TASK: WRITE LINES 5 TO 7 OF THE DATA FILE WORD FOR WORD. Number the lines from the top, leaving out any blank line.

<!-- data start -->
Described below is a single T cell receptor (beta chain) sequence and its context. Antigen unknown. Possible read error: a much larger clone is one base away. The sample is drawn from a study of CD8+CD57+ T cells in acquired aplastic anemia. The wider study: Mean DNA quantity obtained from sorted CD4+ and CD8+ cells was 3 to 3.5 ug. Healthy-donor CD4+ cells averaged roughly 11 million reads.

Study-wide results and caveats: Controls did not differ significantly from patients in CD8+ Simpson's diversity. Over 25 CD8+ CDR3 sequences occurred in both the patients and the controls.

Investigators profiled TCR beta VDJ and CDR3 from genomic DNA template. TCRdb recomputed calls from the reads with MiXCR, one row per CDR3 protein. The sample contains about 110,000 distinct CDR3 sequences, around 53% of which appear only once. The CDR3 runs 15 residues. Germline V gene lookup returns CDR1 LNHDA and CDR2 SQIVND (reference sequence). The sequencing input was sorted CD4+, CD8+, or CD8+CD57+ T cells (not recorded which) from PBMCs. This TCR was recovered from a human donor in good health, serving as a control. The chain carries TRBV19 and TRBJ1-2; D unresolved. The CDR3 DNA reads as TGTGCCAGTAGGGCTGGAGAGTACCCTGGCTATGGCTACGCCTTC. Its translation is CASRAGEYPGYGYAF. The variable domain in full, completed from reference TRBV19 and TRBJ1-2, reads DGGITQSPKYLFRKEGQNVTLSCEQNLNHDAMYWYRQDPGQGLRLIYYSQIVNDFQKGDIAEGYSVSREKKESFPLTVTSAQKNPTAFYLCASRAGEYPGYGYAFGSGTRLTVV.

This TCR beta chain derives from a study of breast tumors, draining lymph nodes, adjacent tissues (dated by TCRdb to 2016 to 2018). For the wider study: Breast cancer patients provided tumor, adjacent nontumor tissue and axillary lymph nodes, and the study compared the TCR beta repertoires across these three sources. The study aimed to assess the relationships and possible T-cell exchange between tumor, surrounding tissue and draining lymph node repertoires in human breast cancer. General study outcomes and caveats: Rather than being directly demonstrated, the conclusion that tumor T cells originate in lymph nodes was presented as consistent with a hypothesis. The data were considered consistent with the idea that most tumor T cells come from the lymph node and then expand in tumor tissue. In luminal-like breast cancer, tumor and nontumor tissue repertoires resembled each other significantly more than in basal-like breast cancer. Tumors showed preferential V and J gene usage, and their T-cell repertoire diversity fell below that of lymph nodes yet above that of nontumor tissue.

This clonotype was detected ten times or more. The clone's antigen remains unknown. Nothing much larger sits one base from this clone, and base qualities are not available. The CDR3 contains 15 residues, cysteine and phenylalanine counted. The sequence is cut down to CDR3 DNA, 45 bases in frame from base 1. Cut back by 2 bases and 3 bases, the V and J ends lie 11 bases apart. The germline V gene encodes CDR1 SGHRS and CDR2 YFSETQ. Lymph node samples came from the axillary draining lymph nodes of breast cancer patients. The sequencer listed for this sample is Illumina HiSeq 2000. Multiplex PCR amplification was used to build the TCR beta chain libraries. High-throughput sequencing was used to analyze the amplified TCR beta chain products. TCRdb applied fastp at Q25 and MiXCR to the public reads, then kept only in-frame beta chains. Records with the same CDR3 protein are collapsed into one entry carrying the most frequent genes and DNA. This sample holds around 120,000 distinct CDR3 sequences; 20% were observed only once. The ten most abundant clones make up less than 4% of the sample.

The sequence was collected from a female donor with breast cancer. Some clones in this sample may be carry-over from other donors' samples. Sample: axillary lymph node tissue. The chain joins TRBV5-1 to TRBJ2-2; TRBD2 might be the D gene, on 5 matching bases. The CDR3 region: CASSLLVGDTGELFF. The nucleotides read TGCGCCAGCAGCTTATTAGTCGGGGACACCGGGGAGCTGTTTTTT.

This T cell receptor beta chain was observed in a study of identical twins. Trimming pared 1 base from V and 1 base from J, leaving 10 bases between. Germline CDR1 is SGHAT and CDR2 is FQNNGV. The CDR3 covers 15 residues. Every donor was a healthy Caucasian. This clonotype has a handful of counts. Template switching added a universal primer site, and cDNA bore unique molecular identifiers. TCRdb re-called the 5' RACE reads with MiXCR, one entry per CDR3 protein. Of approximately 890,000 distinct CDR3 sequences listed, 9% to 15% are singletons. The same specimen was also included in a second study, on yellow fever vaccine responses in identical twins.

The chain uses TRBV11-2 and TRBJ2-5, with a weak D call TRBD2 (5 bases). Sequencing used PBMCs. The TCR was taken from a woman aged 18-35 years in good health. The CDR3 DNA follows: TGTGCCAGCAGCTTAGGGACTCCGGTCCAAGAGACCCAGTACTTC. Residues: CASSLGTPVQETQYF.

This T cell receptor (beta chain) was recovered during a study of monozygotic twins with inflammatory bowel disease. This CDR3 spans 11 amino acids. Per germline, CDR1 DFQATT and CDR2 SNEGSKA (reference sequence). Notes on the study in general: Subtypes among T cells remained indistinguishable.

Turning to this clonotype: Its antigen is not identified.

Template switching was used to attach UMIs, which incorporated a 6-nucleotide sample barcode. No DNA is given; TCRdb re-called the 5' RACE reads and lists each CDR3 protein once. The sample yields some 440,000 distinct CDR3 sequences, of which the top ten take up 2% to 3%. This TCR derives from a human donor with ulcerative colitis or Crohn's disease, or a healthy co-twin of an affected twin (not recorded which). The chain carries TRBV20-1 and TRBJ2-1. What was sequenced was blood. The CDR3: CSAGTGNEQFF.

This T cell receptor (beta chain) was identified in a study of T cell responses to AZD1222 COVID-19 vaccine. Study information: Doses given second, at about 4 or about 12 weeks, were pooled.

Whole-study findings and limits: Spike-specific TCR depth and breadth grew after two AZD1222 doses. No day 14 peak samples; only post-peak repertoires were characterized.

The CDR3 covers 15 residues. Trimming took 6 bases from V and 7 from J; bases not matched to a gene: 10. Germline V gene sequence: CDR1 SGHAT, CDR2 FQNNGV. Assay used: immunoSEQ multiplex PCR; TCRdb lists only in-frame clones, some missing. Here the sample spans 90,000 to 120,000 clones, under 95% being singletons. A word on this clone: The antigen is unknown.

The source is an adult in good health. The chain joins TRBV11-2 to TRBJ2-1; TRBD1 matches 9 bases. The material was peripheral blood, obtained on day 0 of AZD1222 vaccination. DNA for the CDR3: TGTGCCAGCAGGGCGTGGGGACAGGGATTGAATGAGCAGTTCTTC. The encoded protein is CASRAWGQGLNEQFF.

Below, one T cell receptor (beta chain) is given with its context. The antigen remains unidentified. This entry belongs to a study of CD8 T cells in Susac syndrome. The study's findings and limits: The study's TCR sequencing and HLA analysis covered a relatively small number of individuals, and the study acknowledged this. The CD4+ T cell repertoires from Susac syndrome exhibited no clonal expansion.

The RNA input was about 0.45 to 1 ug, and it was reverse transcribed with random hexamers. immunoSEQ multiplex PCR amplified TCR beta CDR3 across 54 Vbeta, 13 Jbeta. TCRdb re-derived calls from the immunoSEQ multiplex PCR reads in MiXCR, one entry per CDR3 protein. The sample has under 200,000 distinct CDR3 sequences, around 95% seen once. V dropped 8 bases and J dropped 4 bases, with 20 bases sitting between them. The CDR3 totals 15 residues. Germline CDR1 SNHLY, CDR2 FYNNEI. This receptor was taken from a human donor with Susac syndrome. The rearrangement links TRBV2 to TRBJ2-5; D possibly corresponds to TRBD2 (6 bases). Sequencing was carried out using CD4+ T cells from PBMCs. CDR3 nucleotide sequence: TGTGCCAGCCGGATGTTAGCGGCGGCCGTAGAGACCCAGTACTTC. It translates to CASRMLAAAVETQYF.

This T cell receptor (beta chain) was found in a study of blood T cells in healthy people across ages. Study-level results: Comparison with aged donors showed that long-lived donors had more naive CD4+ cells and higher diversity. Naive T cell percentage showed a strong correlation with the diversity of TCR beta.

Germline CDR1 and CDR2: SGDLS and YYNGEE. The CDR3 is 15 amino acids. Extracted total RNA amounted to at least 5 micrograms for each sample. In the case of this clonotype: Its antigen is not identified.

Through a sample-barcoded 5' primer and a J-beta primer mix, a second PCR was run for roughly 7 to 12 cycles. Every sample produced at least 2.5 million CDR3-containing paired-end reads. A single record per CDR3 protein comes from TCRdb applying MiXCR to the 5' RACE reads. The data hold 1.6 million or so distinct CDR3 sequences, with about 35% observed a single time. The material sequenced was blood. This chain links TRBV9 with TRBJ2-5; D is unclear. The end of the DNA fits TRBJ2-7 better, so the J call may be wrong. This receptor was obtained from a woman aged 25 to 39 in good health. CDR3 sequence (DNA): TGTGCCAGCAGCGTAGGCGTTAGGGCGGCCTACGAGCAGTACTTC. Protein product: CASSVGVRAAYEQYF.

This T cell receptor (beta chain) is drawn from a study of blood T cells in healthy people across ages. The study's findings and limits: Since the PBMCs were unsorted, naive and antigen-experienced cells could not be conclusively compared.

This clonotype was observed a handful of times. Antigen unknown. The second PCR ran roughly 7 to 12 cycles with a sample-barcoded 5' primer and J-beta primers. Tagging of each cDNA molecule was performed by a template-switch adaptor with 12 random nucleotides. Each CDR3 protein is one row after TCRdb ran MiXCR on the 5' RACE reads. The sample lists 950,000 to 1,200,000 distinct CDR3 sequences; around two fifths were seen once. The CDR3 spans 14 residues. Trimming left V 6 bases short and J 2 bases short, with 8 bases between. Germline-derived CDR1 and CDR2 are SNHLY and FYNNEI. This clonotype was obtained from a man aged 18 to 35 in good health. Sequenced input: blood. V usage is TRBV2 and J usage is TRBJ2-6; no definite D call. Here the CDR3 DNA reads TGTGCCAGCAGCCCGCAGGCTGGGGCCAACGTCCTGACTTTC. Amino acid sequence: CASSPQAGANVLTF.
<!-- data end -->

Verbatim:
This clonotype was detected ten times or more. The clone's antigen remains unknown. Nothing much larger sits one base from this clone, and base qualities are not available. The CDR3 contains 15 residues, cysteine and phenylalanine counted. The sequence is cut down to CDR3 DNA, 45 bases in frame from base 1. Cut back by 2 bases and 3 bases, the V and J ends lie 11 bases apart. The germline V gene encodes CDR1 SGHRS and CDR2 YFSETQ. Lymph node samples came from the axillary draining lymph nodes of breast cancer patients. The sequencer listed for this sample is Illumina HiSeq 2000. Multiplex PCR amplification was used to build the TCR beta chain libraries. High-throughput sequencing was used to analyze the amplified TCR beta chain products. TCRdb applied fastp at Q25 and MiXCR to the public reads, then kept only in-frame beta chains. Records with the same CDR3 protein are collapsed into one entry carrying the most frequent genes and DNA. This sample holds around 120,000 distinct CDR3 sequences; 20% were observed only once. The ten most abundant clones make up less than 4% of the sample.

The sequence was collected from a female donor with breast cancer. Some clones in this sample may be carry-over from other donors' samples. Sample: axillary lymph node tissue. The chain joins TRBV5-1 to TRBJ2-2; TRBD2 might be the D gene, on 5 matching bases. The CDR3 region: CASSLLVGDTGELFF. The nucleotides read TGCGCCAGCAGCTTATTAGTCGGGGACACCGGGGAGCTGTTTTTT.

This T cell receptor beta chain was observed in a study of identical twins. Trimming pared 1 base from V and 1 base from J, leaving 10 bases between. Germline CDR1 is SGHAT and CDR2 is FQNNGV. The CDR3 covers 15 residues. Every donor was a healthy Caucasian. This clonotype has a handful of counts. Template switching added a universal primer site, and cDNA bore unique molecular identifiers. TCRdb re-called the 5' RACE reads with MiXCR, one entry per CDR3 protein. Of approximately 890,000 distinct CDR3 sequences listed, 9% to 15% are singletons. The same specimen was also included in a second study, on yellow fever vaccine responses in identical twins.